Traumatic Aortic Injury

Fig.2: Axial CT with IV contrast shows a large periaortic hematoma (stars) displacing the NG tube (arrowhead) to the right.

Radiographic Findings
– Widening of superior mediastinum (subjective ‘eyeball’ estimation)
– Blurring of aortic contour
– Deviation of nasogastric tube to the right
– Normal – not common but x-ray can be normal if there is no or minimal periaortic hematoma (Normal chest radiograph does not exclude TAI in a trauma patient with suspicious mechanism)

CT Findings
– Direct signs: Pseudoaneurysm, intimal flap, irregularity of aortic wall, pseudocoarctation, thrombus with in the wall
– Indirect sign: Periaortic hematoma (not isolated anterior mediastinal hematoma)

Do We Need Aortography?
– Studies of MDCT (16- and 64-MDCT) showed accuracy of near 100% using surgery or follow-up CT as standard references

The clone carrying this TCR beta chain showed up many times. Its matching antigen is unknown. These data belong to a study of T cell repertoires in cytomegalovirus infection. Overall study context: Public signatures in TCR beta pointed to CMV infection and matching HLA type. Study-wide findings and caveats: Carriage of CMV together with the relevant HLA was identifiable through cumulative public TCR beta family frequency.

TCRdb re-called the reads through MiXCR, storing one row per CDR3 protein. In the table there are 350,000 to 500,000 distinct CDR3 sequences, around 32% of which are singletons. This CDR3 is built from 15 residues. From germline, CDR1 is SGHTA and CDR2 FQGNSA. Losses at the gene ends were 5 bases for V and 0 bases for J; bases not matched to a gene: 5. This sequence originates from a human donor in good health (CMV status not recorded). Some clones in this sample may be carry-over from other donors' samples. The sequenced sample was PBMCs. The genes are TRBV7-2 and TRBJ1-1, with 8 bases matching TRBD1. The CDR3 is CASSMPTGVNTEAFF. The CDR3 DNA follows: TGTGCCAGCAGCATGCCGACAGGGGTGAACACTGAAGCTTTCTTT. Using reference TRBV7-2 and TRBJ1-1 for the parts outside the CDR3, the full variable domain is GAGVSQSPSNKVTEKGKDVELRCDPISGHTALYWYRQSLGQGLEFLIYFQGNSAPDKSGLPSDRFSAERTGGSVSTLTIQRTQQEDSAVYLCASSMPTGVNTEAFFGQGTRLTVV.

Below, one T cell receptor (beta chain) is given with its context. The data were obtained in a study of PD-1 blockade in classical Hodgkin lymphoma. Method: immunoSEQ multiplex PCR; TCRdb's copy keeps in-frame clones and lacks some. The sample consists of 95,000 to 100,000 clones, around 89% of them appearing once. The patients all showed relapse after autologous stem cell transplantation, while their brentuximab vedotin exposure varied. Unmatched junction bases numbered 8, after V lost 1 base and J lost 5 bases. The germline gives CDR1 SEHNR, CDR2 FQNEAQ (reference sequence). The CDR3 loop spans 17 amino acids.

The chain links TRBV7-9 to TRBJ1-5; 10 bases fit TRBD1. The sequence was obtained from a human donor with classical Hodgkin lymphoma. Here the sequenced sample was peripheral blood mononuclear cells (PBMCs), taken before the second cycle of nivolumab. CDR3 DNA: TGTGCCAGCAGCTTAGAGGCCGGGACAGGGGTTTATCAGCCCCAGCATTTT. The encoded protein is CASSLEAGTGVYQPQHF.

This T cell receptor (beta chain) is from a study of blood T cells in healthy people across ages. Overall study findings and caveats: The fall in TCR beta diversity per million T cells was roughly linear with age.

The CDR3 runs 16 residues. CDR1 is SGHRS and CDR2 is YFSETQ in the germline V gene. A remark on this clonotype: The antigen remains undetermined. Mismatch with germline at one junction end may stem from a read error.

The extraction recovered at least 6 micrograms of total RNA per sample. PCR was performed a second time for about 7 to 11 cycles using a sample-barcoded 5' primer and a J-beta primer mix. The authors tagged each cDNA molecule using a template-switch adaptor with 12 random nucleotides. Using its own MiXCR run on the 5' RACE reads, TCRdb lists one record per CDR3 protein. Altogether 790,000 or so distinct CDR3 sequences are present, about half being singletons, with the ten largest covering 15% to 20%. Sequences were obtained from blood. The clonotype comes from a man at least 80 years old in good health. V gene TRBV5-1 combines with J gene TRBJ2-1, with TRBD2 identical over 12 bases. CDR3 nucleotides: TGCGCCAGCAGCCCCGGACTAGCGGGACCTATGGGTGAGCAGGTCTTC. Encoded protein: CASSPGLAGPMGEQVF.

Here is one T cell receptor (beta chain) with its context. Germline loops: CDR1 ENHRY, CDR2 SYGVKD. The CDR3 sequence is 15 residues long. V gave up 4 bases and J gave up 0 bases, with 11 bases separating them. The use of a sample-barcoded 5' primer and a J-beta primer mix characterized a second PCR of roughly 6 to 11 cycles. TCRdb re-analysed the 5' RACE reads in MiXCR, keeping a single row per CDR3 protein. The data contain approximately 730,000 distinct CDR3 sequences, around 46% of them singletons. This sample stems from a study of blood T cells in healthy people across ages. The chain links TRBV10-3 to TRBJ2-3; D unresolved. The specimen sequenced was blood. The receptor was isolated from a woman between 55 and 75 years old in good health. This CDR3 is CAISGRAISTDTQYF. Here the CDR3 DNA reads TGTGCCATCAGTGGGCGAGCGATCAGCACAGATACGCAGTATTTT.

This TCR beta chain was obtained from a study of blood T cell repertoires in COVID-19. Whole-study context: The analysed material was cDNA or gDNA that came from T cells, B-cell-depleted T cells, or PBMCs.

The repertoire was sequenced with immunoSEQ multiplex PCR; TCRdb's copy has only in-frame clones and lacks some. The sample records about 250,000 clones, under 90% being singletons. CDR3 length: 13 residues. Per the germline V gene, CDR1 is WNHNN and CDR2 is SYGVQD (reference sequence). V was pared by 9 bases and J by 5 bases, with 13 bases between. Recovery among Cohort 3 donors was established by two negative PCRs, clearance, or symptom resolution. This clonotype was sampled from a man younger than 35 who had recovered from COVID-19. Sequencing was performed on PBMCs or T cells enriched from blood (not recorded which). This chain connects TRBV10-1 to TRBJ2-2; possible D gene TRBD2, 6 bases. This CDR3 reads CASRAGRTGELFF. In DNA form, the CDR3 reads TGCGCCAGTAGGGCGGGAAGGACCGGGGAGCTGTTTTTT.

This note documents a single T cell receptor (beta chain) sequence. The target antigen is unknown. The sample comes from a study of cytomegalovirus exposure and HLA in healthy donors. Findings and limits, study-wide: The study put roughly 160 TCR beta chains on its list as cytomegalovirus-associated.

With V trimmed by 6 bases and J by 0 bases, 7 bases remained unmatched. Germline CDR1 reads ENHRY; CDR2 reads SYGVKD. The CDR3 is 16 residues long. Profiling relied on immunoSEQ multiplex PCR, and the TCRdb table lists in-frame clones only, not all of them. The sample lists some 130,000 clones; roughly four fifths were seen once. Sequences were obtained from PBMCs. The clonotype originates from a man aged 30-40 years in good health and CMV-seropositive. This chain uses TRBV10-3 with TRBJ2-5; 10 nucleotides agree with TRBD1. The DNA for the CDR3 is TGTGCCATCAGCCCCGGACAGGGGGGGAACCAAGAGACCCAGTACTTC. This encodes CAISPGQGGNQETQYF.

– When a direct sign is present, TAI can be diagnosed confidently without aortography
– Aortography can be reserved for equivocal cases, evaluation of aortic branch vessels and endovascular therapy

References:
1. Kaewlai, et al. MDCT of blunt thoracic trauma. Radiographics 2008 (October)
2. Steenburg, et al. Acute traumatic thoracic aortic injuries: experience with 64-MDCT. AJR 2008 (November)

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